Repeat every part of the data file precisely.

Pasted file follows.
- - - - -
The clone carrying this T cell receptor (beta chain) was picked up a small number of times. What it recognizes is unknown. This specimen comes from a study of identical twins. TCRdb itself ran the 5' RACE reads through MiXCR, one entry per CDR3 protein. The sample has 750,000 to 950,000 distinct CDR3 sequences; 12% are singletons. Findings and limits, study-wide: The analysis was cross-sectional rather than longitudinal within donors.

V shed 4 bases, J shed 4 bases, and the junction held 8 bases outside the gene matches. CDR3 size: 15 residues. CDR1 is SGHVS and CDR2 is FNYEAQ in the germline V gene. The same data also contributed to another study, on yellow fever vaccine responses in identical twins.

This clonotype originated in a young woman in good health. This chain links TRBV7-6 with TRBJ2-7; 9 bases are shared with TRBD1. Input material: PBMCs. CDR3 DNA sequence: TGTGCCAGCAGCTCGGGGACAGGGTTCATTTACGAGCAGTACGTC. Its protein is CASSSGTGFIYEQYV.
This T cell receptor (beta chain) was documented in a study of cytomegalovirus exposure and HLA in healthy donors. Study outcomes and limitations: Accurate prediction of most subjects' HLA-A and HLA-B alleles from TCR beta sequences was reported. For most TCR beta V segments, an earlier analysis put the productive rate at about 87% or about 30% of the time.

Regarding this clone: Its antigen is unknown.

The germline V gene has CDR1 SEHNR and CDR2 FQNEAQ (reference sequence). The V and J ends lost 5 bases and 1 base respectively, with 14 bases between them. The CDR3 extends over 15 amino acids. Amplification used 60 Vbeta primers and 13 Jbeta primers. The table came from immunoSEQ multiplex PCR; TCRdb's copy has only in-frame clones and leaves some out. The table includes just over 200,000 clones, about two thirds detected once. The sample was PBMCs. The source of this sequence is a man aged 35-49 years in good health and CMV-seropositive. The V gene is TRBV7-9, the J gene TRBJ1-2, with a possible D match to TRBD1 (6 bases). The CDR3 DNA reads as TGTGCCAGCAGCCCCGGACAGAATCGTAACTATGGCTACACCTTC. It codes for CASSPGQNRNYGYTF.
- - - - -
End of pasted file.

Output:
The clone carrying this T cell receptor (beta chain) was picked up a small number of times. What it recognizes is unknown. This specimen comes from a study of identical twins. TCRdb itself ran the 5' RACE reads through MiXCR, one entry per CDR3 protein. The sample has 750,000 to 950,000 distinct CDR3 sequences; 12% are singletons. Findings and limits, study-wide: The analysis was cross-sectional rather than longitudinal within donors.

V shed 4 bases, J shed 4 bases, and the junction held 8 bases outside the gene matches. CDR3 size: 15 residues. CDR1 is SGHVS and CDR2 is FNYEAQ in the germline V gene. The same data also contributed to another study, on yellow fever vaccine responses in identical twins.

This clonotype originated in a young woman in good health. This chain links TRBV7-6 with TRBJ2-7; 9 bases are shared with TRBD1. Input material: PBMCs. CDR3 DNA sequence: TGTGCCAGCAGCTCGGGGACAGGGTTCATTTACGAGCAGTACGTC. Its protein is CASSSGTGFIYEQYV.
This T cell receptor (beta chain) was documented in a study of cytomegalovirus exposure and HLA in healthy donors. Study outcomes and limitations: Accurate prediction of most subjects' HLA-A and HLA-B alleles from TCR beta sequences was reported. For most TCR beta V segments, an earlier analysis put the productive rate at about 87% or about 30% of the time.

Regarding this clone: Its antigen is unknown.

The germline V gene has CDR1 SEHNR and CDR2 FQNEAQ (reference sequence). The V and J ends lost 5 bases and 1 base respectively, with 14 bases between them. The CDR3 extends over 15 amino acids. Amplification used 60 Vbeta primers and 13 Jbeta primers. The table came from immunoSEQ multiplex PCR; TCRdb's copy has only in-frame clones and leaves some out. The table includes just over 200,000 clones, about two thirds detected once. The sample was PBMCs. The source of this sequence is a man aged 35-49 years in good health and CMV-seropositive. The V gene is TRBV7-9, the J gene TRBJ1-2, with a possible D match to TRBD1 (6 bases). The CDR3 DNA reads as TGTGCCAGCAGCCCCGGACAGAATCGTAACTATGGCTACACCTTC. It codes for CASSPGQNRNYGYTF.